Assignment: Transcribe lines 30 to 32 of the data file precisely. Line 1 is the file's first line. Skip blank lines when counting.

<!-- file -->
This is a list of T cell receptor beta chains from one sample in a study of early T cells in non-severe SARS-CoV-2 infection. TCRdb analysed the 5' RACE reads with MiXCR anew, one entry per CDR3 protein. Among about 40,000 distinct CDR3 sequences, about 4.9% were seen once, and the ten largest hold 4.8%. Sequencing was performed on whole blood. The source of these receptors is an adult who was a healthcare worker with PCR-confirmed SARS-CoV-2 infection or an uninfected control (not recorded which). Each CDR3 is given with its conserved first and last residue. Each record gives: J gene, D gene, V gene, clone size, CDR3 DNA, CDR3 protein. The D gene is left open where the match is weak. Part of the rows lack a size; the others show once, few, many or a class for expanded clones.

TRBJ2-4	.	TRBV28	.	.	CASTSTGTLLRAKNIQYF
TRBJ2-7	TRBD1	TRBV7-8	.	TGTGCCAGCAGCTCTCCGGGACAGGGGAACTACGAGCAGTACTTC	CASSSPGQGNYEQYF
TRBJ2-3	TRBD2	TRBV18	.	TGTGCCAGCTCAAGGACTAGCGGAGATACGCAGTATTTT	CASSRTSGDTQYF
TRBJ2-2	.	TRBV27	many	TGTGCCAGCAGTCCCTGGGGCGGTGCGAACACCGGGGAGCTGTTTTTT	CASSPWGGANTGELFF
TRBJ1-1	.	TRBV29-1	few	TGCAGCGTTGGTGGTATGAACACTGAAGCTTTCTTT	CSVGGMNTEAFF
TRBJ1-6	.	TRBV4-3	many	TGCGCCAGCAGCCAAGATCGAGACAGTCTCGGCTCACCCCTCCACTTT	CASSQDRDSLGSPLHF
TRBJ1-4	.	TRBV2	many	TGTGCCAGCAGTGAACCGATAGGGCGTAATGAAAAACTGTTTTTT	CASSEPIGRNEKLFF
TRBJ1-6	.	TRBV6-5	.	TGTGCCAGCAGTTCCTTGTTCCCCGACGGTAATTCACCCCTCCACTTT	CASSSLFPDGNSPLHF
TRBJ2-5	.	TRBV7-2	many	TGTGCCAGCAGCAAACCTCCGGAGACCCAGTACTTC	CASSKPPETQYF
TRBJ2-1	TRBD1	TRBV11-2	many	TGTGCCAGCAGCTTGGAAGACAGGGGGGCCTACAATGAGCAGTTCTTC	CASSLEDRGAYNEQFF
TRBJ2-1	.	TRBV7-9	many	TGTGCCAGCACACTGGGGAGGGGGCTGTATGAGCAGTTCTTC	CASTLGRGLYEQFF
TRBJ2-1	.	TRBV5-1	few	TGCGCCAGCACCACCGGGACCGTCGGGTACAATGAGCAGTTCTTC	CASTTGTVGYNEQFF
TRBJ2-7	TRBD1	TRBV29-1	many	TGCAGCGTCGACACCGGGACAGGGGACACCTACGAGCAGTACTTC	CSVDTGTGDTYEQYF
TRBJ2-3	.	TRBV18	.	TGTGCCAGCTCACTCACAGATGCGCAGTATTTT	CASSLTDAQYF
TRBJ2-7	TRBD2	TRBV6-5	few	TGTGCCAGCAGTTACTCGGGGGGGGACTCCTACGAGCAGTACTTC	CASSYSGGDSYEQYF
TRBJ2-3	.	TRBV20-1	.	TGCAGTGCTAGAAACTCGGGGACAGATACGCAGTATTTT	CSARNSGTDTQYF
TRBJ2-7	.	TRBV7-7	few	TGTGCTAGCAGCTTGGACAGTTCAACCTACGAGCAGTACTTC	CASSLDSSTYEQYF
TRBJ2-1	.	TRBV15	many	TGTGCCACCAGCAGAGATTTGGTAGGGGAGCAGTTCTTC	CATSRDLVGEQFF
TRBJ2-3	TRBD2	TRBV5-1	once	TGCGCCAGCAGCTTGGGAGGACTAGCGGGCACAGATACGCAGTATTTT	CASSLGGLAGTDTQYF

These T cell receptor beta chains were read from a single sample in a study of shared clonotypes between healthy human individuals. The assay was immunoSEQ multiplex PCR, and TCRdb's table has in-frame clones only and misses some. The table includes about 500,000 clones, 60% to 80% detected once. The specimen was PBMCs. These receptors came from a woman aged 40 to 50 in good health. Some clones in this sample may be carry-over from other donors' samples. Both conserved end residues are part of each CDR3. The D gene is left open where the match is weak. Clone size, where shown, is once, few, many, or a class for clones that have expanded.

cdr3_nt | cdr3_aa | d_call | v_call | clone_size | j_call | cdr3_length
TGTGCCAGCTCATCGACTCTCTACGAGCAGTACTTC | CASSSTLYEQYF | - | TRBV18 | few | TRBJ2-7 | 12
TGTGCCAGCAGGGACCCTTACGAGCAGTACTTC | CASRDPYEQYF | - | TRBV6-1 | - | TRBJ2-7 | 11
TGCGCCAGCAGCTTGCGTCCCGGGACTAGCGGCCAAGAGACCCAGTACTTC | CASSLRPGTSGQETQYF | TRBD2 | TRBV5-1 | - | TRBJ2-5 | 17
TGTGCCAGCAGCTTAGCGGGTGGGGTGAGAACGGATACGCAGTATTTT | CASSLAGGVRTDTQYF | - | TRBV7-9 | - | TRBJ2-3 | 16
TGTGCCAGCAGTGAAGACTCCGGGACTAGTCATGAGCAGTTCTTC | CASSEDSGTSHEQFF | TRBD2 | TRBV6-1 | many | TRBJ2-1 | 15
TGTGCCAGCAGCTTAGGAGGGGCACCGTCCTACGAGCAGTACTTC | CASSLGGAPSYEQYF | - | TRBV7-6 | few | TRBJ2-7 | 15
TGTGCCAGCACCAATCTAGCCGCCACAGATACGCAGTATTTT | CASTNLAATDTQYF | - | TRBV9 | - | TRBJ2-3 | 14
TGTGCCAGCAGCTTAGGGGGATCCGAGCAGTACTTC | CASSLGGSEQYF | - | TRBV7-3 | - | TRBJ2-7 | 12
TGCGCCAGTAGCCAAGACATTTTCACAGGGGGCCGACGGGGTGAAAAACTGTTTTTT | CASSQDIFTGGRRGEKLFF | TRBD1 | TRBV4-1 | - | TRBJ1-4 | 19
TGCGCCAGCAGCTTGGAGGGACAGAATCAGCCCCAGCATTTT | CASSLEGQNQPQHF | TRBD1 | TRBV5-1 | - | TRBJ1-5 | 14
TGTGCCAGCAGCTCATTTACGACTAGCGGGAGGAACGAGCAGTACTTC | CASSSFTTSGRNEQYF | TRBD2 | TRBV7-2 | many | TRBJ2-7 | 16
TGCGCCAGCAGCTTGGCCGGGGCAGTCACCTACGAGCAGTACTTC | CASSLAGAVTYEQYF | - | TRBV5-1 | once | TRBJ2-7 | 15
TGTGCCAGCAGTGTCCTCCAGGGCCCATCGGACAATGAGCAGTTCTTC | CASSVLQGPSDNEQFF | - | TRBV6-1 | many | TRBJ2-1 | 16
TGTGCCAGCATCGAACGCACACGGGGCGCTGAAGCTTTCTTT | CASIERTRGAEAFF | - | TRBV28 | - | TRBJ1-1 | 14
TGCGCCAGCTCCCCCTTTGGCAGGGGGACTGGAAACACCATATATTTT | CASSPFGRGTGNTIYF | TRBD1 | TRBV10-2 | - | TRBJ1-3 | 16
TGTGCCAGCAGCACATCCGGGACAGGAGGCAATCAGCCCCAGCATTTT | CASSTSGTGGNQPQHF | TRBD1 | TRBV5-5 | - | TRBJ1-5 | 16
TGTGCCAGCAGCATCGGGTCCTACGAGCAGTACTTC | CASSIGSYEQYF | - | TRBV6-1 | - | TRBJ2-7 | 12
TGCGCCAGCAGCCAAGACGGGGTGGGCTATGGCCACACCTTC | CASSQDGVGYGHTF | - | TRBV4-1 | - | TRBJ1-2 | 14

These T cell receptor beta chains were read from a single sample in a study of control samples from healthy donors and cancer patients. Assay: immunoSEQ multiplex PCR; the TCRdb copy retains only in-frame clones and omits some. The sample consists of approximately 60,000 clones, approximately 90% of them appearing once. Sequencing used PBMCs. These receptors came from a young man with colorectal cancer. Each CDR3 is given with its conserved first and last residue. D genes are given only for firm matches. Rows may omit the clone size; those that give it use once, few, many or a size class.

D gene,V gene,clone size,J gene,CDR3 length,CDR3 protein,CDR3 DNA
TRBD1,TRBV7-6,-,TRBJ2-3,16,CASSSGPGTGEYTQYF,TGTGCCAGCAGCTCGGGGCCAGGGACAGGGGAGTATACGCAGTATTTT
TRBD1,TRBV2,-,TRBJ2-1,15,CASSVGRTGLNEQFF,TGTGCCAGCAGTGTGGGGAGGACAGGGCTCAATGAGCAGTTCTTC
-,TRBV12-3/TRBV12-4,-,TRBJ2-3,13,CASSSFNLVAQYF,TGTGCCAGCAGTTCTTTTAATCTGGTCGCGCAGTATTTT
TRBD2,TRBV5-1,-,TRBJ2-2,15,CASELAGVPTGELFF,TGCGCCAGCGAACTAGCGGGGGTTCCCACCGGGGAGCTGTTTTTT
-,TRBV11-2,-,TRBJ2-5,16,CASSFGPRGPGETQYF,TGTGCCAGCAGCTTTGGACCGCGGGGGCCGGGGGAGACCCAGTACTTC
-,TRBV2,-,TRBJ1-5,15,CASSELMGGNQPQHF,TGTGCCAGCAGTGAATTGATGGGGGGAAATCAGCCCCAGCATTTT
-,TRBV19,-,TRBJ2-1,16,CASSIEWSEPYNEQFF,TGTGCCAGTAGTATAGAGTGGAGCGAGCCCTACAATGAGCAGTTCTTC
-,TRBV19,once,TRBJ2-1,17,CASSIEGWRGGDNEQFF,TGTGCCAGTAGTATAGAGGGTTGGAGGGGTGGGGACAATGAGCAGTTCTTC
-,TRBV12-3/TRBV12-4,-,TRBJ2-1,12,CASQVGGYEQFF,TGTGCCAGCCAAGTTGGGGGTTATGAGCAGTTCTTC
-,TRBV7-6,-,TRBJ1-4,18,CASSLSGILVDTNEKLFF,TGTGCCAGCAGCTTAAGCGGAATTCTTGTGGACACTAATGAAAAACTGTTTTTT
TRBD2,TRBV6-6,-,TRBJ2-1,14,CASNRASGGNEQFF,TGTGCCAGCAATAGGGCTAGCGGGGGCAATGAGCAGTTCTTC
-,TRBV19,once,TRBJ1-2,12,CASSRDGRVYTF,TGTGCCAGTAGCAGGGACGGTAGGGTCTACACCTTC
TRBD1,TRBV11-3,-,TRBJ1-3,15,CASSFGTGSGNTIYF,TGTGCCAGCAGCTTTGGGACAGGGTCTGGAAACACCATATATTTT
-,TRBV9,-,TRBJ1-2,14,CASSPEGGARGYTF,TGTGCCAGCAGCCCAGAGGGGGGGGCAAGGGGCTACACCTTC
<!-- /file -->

TGTGCCAGCAGCTTAGGGGGATCCGAGCAGTACTTC | CASSLGGSEQYF | - | TRBV7-3 | - | TRBJ2-7 | 12
TGCGCCAGTAGCCAAGACATTTTCACAGGGGGCCGACGGGGTGAAAAACTGTTTTTT | CASSQDIFTGGRRGEKLFF | TRBD1 | TRBV4-1 | - | TRBJ1-4 | 19
TGCGCCAGCAGCTTGGAGGGACAGAATCAGCCCCAGCATTTT | CASSLEGQNQPQHF | TRBD1 | TRBV5-1 | - | TRBJ1-5 | 14